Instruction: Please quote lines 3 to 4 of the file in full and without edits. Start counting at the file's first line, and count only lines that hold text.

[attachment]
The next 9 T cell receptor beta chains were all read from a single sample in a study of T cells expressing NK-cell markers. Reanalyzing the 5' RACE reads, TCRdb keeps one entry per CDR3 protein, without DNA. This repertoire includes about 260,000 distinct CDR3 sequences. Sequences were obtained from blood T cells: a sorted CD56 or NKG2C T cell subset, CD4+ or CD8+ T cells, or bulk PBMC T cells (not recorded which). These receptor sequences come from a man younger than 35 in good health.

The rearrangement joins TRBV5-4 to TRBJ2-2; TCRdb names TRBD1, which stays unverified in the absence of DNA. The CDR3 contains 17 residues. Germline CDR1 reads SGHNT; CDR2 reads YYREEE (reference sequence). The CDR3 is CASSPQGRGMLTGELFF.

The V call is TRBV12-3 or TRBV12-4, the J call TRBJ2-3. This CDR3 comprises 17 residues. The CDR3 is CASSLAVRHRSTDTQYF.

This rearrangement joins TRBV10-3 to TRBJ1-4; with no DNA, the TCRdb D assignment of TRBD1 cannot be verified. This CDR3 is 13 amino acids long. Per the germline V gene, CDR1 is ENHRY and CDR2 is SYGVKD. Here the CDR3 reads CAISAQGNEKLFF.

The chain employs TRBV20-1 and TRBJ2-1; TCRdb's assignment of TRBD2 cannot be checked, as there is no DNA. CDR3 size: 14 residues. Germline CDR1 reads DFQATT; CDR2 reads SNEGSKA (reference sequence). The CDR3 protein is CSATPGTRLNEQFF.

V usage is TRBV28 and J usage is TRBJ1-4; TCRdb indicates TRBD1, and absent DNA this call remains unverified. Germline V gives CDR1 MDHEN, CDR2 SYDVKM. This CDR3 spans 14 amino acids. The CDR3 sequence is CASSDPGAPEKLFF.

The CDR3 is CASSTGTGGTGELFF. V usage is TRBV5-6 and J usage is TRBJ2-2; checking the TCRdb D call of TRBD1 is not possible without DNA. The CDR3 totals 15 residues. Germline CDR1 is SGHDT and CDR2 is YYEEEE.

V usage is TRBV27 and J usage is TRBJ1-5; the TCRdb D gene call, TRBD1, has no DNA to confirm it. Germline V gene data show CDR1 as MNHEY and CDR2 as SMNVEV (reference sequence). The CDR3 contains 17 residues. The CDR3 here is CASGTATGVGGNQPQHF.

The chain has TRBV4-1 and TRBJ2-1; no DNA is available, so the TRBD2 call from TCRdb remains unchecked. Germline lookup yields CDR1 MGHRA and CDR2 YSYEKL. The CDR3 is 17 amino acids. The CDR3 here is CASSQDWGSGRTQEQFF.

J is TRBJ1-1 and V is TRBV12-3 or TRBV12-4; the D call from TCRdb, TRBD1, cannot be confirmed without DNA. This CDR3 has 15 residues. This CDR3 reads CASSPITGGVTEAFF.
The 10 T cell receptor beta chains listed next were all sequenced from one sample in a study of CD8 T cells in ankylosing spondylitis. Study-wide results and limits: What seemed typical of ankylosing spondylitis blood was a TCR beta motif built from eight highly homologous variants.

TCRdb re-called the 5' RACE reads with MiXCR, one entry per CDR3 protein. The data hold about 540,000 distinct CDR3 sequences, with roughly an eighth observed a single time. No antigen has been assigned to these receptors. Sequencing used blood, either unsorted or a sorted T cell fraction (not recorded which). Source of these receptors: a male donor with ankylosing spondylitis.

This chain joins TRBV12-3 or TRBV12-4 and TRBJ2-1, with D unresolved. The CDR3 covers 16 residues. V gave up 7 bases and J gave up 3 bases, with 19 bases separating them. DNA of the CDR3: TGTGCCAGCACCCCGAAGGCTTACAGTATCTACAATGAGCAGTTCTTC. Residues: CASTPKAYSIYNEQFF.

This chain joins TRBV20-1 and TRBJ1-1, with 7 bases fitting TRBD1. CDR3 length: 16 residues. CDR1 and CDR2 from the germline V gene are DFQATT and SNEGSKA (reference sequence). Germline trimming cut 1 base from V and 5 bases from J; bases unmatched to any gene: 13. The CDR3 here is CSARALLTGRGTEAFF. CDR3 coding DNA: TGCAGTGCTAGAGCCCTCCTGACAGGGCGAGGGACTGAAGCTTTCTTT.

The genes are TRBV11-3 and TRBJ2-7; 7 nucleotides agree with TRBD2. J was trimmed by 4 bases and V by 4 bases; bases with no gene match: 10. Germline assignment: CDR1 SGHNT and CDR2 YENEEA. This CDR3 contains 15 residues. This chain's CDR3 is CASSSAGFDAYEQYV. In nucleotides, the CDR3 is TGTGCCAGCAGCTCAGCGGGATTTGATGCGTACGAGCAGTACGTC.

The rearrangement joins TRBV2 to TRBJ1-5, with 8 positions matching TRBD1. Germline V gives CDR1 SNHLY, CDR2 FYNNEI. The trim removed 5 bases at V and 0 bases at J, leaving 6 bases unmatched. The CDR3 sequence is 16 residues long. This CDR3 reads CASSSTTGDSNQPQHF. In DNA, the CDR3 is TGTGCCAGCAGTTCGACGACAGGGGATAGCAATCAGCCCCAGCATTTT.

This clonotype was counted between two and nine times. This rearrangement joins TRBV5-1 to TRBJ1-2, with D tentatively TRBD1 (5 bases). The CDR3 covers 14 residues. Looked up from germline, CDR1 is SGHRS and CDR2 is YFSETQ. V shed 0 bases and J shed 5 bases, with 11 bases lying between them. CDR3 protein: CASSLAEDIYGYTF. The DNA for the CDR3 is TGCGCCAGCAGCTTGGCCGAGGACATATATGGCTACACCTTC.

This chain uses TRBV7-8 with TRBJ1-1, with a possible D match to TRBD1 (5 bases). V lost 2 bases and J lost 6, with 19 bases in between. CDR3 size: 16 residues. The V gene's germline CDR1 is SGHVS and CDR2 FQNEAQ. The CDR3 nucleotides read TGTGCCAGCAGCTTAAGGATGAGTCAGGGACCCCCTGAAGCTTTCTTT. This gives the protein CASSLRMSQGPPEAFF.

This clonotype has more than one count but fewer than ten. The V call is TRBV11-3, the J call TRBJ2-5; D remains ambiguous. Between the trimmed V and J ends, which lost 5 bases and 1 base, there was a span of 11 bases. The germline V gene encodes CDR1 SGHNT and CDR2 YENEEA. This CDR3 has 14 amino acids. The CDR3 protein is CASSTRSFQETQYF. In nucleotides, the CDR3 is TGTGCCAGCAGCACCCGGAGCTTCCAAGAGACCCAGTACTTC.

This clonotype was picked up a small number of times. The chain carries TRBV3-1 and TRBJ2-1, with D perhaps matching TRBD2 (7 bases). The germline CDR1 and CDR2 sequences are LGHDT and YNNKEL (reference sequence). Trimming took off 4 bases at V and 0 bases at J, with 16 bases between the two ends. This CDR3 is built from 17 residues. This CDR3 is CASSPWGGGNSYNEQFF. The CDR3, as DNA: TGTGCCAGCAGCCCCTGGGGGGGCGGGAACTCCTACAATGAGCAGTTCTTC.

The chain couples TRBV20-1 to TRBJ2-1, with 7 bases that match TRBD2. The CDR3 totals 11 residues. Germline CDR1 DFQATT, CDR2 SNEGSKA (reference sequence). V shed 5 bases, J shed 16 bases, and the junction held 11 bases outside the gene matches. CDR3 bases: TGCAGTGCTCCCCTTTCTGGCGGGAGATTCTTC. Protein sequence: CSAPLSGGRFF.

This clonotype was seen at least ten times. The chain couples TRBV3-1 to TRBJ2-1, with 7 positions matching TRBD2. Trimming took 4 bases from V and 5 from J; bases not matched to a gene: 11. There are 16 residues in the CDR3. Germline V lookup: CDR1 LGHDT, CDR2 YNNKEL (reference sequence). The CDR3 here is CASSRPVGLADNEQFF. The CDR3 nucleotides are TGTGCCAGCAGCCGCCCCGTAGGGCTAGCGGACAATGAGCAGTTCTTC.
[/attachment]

The V call is TRBV12-3 or TRBV12-4, the J call TRBJ2-3. This CDR3 comprises 17 residues. The CDR3 is CASSLAVRHRSTDTQYF.

This rearrangement joins TRBV10-3 to TRBJ1-4; with no DNA, the TCRdb D assignment of TRBD1 cannot be verified. This CDR3 is 13 amino acids long. Per the germline V gene, CDR1 is ENHRY and CDR2 is SYGVKD. Here the CDR3 reads CAISAQGNEKLFF.